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A Troubled Paradise Essay Sample

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A Troubled Paradise Essay Sample

Sovereignty is a sway favor of the omnipotent Almighty Allah to humankind; freedom, by all means, refers to human beings and to other creatures and does hold its magnitude in all aspects. It has widely been manifested by the human history that human beings have ever been striving for freedom, thus, the impression bands no dilemma in it as liberty stands to be the at heart right to all.

It has been 70 years since the first shots were fired in the conflicted territory, Kashmir over its status which still remains undecided. Kashmir is a small region in the north of India; a part of the Jammu and Kashmir state which is the northernmost state in India, nestled in the foothills of the Himalayas, the Kashmir region is of great strategic importance and beauty which makes it a very prized possession. The conflict between India and Pakistan, two lands united by history but divided by destiny, runs deep.

Most of the noted political scientists and leaders on both sides of the borders feel that the state of Kashmir which has always been a bone of contention, an eyesore ever since India and Pakistan achieved their independence is the major cause of this rivalry. To put an end to this long going turmoil the Kashmir Valley with the support of the United Nations should form the basis for an independent state in order to put a stop to war, allow for economic growth and for the Kashmiris to exercise their right to self- determination.

Freedom, for Kashmir, is a search for the lost distinctiveness of its rich cultural and pious class of the medieval world. The issue of Kashmir is not a run of the mill as most of the people think. People of Kashmir are on their last legs for the future of their unborn. The Kashmir conflict is a territorial conflict principally between India and Pakistan, because of assorted reasons like religion, region, people etc. which started just after the partition of India in 1947.

Pakistan considers Kashmir as its core and only political dispute with India leading to massive wars. So does the international community, except India. Even before India and Pakistan won their independence from Britain in August 1947, Kashmir was hotly contested for same reasons. Both of the lands take different stances on the undecided Kashmir and its unresolved issue. According to India’s bureaucrat, Kashmir is an “integral part” of India. Pakistan’s official locus is that Kashmir is a disputed territory whose final status must be determined by the people of Kashmir.

Certain Kashmiri independence groups believe that Kashmir should be independent of both India and Pakistan and should function like other territories. Under the partition plan postulated by the Indian Independence Act, Kashmir was free to comply with India or Pakistan. The Maharaja (local ruler), Hari Singh, chose India and a two-year war erupted in 1947. A new war erupted in 1965, while in 1999 India fought a brief but cynical conflict with Pakistani-backed forces. By that time, India and Pakistan had both claimed themselves to be nuclear powers.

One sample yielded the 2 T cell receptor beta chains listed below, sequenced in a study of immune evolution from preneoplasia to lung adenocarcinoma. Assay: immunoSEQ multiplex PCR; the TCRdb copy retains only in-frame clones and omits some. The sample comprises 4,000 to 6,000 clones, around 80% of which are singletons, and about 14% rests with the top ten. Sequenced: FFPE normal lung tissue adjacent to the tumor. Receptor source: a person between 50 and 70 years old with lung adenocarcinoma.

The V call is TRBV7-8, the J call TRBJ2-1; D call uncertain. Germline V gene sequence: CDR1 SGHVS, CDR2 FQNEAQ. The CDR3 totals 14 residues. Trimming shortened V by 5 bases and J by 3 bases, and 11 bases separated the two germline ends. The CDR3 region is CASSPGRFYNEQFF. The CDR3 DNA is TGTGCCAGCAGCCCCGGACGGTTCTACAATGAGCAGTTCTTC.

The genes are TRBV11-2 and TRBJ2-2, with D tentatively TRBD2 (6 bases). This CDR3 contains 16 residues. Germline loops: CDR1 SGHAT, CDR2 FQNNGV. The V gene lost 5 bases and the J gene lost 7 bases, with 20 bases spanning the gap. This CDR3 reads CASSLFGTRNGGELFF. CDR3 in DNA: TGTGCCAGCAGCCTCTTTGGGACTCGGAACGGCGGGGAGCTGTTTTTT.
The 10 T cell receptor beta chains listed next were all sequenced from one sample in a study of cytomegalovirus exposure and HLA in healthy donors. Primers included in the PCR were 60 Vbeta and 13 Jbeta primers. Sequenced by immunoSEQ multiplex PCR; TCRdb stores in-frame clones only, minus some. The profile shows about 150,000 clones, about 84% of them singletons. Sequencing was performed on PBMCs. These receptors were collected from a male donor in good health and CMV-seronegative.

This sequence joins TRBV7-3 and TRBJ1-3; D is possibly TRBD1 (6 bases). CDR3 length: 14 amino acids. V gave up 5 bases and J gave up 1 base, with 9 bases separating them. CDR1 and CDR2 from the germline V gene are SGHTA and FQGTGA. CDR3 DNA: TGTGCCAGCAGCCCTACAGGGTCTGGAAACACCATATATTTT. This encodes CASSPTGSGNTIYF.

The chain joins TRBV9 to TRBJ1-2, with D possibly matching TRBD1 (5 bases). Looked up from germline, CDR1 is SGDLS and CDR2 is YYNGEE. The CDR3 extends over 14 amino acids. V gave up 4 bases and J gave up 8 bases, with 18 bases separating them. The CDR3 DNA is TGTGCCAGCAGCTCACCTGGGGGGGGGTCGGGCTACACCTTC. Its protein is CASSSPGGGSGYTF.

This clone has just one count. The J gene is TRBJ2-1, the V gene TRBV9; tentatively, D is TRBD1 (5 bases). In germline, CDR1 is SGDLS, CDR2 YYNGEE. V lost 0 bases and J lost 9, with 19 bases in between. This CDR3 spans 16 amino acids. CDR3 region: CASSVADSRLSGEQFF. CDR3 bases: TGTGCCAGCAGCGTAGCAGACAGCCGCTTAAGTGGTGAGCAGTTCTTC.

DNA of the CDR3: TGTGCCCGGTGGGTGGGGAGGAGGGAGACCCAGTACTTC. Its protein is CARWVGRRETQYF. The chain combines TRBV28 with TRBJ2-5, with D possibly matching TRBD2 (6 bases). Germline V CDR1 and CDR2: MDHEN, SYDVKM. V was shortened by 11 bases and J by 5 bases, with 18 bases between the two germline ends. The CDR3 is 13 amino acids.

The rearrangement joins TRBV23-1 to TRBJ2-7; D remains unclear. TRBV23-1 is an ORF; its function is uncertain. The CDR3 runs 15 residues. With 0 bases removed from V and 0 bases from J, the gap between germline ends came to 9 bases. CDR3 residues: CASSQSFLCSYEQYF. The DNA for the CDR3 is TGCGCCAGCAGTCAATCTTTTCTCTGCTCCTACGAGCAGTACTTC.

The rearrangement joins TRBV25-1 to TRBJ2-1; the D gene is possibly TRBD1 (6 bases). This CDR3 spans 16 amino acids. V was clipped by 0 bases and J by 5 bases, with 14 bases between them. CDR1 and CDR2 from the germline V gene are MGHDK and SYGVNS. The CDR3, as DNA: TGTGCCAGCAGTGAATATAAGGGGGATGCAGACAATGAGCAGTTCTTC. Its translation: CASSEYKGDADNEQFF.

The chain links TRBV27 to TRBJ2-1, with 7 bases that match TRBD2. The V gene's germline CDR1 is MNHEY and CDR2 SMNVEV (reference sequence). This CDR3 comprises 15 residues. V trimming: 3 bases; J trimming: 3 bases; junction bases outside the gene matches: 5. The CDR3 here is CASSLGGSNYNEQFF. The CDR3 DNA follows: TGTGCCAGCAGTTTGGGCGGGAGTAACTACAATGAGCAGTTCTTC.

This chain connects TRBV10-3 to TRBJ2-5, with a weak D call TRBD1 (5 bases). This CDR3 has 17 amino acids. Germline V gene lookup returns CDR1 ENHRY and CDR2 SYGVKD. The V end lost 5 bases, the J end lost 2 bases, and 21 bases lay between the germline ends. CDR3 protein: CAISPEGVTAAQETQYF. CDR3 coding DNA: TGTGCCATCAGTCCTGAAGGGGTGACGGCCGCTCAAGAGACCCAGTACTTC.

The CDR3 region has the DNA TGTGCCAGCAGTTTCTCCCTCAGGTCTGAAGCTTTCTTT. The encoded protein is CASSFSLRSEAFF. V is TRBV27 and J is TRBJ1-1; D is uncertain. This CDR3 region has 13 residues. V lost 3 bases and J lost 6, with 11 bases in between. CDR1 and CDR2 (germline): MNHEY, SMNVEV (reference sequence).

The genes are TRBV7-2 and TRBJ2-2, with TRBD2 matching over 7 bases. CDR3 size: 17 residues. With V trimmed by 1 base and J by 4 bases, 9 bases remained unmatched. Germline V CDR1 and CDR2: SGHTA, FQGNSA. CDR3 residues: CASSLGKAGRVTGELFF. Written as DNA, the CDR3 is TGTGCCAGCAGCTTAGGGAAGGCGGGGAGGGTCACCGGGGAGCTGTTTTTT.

Kashmir has been a dangerous hornet’s nest between the nuclear-armed neighbors India and Pakistan. The trade of fire amongst their forces crossways the Line of Control, which parts Azad Kashmir from Occupied Kashmir, is a humdrum affair. The Line of Control divides the region in two and these remain one of the most heavily militarized zones in the world. Now that both India and Pakistan have acquired nuclear weapon potential, the likelihood of a third war amid them over Kashmir, which may involve the use of nuclear weapons, cannot be ruled out.

Kashmir may be a cause of a likely nuclear disaster in South Asia, which should be averted with an intrusion by the international community. India has officially stated that it believes Kashmir to be a crucial part of India, though the then Prime Minister of India, Manmohan Singh, stated after the 2010 Kashmir Unrest that his government was willing to grant autonomy to the expanse within the purview of Indian constitution if there was unanimity among political parties on this issue.

India embraces that the Instrument of Accession of the State of Jammu and Kashmir to the Union of India, taken up by Maharaja Hari Singh (erstwhile ruler of the State) on 25 October 1947 and executed on 27 October 1947 between the ruler of Kashmir and the Governor General of India was a permissible act and completely lawful in terms of the Government of India Act (1935), Indian Independence Act (1947) as well as under international law which as such was total and irretrievable.

The Constituent assembly of Jammu and Kashmir had unanimously sanctioned the Maharaja\’s Instrument of Accession to India and adopted a constitution for the state that motioned for an unremitting unification of Jammu and Kashmir with the Union of India. India claims that the constituent assembly was a representative one and that its opinions were those of the Kashmiri people at the time.

United Nations Security Council Resolution 1172 tacitly accepts India’s stand regarding all stupendous issues between India and Pakistan and urges the need to resolve the dispute by means of mutual dialogue without the need for a plebiscite in the framework of UN Charter. India does not agree to take the two-nation theory that forms the basis of Pakistan’s claims and contemplates that Kashmir, despite being a Muslim-majority state, is in many ways an “integral part” of secular India.